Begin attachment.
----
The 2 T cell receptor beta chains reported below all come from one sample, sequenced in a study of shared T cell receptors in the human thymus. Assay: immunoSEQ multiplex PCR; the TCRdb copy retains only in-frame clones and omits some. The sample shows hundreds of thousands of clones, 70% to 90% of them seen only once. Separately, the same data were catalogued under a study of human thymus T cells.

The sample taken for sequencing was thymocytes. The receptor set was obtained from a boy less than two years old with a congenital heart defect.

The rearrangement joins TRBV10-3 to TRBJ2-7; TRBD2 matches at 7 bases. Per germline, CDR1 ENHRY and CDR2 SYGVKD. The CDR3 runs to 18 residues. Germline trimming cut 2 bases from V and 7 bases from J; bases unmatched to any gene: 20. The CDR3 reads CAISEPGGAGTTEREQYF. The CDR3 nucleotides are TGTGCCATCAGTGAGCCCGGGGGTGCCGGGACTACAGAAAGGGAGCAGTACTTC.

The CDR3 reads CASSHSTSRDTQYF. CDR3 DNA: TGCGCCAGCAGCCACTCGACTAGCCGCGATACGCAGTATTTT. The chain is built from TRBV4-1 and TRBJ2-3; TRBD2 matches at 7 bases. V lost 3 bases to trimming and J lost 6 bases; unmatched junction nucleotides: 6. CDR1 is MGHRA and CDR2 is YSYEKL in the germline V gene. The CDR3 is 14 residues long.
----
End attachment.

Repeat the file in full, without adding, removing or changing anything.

The 2 T cell receptor beta chains reported below all come from one sample, sequenced in a study of shared T cell receptors in the human thymus. Assay: immunoSEQ multiplex PCR; the TCRdb copy retains only in-frame clones and omits some. The sample shows hundreds of thousands of clones, 70% to 90% of them seen only once. Separately, the same data were catalogued under a study of human thymus T cells.

The sample taken for sequencing was thymocytes. The receptor set was obtained from a boy less than two years old with a congenital heart defect.

The rearrangement joins TRBV10-3 to TRBJ2-7; TRBD2 matches at 7 bases. Per germline, CDR1 ENHRY and CDR2 SYGVKD. The CDR3 runs to 18 residues. Germline trimming cut 2 bases from V and 7 bases from J; bases unmatched to any gene: 20. The CDR3 reads CAISEPGGAGTTEREQYF. The CDR3 nucleotides are TGTGCCATCAGTGAGCCCGGGGGTGCCGGGACTACAGAAAGGGAGCAGTACTTC.

The CDR3 reads CASSHSTSRDTQYF. CDR3 DNA: TGCGCCAGCAGCCACTCGACTAGCCGCGATACGCAGTATTTT. The chain is built from TRBV4-1 and TRBJ2-3; TRBD2 matches at 7 bases. V lost 3 bases to trimming and J lost 6 bases; unmatched junction nucleotides: 6. CDR1 is MGHRA and CDR2 is YSYEKL in the germline V gene. The CDR3 is 14 residues long.